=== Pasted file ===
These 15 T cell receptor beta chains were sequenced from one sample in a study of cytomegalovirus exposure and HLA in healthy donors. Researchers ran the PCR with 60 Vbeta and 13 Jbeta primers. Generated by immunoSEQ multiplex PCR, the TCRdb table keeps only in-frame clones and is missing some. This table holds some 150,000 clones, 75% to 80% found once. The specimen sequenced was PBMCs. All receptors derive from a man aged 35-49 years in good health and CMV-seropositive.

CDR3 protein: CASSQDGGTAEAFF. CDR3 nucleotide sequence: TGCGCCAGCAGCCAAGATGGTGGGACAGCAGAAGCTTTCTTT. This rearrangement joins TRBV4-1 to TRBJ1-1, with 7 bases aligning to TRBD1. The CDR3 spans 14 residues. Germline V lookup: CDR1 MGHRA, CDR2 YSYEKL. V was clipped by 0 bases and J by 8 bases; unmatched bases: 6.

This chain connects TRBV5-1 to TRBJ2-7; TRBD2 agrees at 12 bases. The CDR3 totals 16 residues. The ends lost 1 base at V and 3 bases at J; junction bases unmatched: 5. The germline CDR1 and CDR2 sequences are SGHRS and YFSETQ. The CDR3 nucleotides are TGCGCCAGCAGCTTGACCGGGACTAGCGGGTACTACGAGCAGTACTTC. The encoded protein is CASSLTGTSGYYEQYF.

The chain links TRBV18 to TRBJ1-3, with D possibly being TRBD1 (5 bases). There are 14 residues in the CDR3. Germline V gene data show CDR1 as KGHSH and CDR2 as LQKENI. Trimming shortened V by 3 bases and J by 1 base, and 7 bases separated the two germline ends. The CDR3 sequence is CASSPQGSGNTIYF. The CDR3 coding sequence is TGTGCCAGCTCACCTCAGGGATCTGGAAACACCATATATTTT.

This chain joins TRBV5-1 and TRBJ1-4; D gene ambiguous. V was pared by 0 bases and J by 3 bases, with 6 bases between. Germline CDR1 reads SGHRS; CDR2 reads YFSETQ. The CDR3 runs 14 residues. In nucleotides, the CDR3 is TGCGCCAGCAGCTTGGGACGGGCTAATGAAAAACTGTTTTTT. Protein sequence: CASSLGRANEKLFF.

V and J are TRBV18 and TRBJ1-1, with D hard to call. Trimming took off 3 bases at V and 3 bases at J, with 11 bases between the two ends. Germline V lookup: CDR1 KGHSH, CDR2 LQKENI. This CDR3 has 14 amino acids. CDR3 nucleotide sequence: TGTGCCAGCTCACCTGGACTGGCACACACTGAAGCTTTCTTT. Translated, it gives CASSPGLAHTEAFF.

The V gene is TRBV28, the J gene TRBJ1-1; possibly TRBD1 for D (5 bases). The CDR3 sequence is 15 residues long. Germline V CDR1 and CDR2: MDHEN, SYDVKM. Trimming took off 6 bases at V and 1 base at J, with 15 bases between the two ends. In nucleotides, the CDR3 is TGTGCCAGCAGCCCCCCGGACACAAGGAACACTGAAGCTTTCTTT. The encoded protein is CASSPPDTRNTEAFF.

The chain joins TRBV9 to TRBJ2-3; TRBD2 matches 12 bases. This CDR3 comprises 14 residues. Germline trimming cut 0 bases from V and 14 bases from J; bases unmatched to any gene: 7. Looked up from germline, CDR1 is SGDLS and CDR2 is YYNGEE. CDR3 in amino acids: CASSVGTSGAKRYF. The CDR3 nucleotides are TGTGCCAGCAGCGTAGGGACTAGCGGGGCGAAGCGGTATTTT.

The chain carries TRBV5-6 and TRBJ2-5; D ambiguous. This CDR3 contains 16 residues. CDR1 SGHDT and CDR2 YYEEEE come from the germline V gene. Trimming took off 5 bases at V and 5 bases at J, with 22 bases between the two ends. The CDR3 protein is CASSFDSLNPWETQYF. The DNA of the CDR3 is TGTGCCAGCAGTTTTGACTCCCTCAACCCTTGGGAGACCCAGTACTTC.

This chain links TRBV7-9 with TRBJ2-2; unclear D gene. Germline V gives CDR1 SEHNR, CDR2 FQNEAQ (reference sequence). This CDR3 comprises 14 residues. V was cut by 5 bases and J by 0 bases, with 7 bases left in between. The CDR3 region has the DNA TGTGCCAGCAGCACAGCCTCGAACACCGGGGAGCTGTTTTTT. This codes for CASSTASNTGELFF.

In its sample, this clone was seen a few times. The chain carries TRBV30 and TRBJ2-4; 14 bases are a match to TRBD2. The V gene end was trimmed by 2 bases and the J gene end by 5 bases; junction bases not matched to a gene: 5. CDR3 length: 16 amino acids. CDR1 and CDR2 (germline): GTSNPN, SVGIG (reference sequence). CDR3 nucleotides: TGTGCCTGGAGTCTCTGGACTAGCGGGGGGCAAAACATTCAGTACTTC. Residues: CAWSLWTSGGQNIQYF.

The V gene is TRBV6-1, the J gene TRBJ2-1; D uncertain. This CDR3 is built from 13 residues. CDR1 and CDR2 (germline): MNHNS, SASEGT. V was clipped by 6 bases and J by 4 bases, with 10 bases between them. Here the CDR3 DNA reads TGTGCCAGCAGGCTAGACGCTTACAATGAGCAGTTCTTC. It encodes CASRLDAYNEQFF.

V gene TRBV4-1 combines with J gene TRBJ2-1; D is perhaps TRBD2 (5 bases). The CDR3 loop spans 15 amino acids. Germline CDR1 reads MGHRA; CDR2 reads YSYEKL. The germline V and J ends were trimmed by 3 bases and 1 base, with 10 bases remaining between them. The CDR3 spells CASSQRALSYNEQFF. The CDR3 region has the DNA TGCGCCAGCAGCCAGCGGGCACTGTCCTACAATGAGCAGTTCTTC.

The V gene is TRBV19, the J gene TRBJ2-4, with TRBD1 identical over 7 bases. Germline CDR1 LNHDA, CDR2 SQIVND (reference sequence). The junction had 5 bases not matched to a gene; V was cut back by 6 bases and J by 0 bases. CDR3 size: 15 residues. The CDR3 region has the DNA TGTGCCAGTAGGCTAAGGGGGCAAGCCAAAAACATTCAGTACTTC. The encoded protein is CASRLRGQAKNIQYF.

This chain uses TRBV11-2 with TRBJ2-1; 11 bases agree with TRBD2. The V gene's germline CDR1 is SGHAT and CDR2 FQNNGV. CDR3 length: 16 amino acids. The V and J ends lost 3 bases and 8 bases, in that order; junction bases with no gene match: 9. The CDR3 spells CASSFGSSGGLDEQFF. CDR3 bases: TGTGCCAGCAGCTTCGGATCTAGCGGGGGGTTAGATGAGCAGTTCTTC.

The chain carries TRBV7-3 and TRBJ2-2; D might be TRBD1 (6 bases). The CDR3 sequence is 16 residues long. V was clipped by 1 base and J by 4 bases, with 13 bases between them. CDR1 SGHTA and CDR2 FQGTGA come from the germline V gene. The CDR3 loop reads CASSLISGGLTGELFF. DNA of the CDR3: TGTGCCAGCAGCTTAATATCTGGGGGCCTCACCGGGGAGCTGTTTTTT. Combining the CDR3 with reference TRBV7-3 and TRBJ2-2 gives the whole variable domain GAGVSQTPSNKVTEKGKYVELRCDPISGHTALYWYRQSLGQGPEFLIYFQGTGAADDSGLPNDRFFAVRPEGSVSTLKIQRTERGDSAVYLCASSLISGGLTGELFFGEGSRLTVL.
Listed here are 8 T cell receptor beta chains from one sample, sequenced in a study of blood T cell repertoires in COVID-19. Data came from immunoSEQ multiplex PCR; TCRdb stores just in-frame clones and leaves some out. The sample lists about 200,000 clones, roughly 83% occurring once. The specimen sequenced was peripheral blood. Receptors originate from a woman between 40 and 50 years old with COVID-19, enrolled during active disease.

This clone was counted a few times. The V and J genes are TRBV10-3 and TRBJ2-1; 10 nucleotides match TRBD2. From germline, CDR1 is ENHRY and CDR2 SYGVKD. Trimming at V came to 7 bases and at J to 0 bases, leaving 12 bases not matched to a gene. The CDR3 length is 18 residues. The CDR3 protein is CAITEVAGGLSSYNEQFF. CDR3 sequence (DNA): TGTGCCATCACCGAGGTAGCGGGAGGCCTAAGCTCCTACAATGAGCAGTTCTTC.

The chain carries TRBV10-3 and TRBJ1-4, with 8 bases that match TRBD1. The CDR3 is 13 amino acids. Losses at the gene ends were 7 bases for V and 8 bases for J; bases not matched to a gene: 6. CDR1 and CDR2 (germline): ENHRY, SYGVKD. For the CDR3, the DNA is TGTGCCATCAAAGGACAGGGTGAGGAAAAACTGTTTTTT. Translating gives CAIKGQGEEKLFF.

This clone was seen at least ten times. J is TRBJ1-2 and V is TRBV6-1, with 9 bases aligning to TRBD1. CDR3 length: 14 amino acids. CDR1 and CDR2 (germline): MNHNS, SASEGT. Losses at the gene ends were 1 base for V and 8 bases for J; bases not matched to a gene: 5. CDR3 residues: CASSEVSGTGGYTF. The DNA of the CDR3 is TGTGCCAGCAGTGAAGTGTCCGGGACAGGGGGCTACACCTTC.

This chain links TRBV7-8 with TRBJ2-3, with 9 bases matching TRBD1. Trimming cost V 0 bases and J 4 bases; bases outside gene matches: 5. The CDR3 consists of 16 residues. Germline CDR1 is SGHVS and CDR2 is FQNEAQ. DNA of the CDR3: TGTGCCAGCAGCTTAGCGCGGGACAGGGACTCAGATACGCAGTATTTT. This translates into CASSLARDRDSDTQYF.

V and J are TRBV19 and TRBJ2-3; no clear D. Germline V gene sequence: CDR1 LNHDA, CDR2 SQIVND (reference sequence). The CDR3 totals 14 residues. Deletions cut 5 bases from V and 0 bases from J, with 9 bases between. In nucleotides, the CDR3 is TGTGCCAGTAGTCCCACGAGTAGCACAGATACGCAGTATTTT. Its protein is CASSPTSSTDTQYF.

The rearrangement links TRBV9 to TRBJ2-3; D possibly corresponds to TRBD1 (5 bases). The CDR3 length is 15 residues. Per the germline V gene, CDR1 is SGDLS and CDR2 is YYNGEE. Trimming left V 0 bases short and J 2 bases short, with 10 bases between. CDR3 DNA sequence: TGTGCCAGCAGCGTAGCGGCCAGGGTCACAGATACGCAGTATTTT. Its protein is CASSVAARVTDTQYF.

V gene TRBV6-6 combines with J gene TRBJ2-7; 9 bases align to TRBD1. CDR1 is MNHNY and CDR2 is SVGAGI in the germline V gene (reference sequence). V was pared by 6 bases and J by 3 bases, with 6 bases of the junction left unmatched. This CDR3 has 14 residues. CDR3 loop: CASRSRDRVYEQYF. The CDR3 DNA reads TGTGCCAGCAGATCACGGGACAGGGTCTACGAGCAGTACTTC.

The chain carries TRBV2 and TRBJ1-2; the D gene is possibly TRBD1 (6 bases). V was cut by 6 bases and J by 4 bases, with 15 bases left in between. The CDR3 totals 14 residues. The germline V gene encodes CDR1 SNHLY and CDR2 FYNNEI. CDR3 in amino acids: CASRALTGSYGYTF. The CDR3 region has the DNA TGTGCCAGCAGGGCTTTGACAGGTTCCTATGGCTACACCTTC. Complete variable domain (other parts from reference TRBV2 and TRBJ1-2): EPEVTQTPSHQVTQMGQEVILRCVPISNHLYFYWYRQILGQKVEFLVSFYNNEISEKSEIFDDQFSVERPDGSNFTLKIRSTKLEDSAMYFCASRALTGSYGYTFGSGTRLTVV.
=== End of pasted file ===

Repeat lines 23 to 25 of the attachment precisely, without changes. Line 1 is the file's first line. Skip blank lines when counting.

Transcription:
The rearrangement links TRBV9 to TRBJ2-3; D possibly corresponds to TRBD1 (5 bases). The CDR3 length is 15 residues. Per the germline V gene, CDR1 is SGDLS and CDR2 is YYNGEE. Trimming left V 0 bases short and J 2 bases short, with 10 bases between. CDR3 DNA sequence: TGTGCCAGCAGCGTAGCGGCCAGGGTCACAGATACGCAGTATTTT. Its protein is CASSVAARVTDTQYF.

V gene TRBV6-6 combines with J gene TRBJ2-7; 9 bases align to TRBD1. CDR1 is MNHNY and CDR2 is SVGAGI in the germline V gene (reference sequence). V was pared by 6 bases and J by 3 bases, with 6 bases of the junction left unmatched. This CDR3 has 14 residues. CDR3 loop: CASRSRDRVYEQYF. The CDR3 DNA reads TGTGCCAGCAGATCACGGGACAGGGTCTACGAGCAGTACTTC.

The chain carries TRBV2 and TRBJ1-2; the D gene is possibly TRBD1 (6 bases). V was cut by 6 bases and J by 4 bases, with 15 bases left in between. The CDR3 totals 14 residues. The germline V gene encodes CDR1 SNHLY and CDR2 FYNNEI. CDR3 in amino acids: CASRALTGSYGYTF. The CDR3 region has the DNA TGTGCCAGCAGGGCTTTGACAGGTTCCTATGGCTACACCTTC. Complete variable domain (other parts from reference TRBV2 and TRBJ1-2): EPEVTQTPSHQVTQMGQEVILRCVPISNHLYFYWYRQILGQKVEFLVSFYNNEISEKSEIFDDQFSVERPDGSNFTLKIRSTKLEDSAMYFCASRALTGSYGYTFGSGTRLTVV.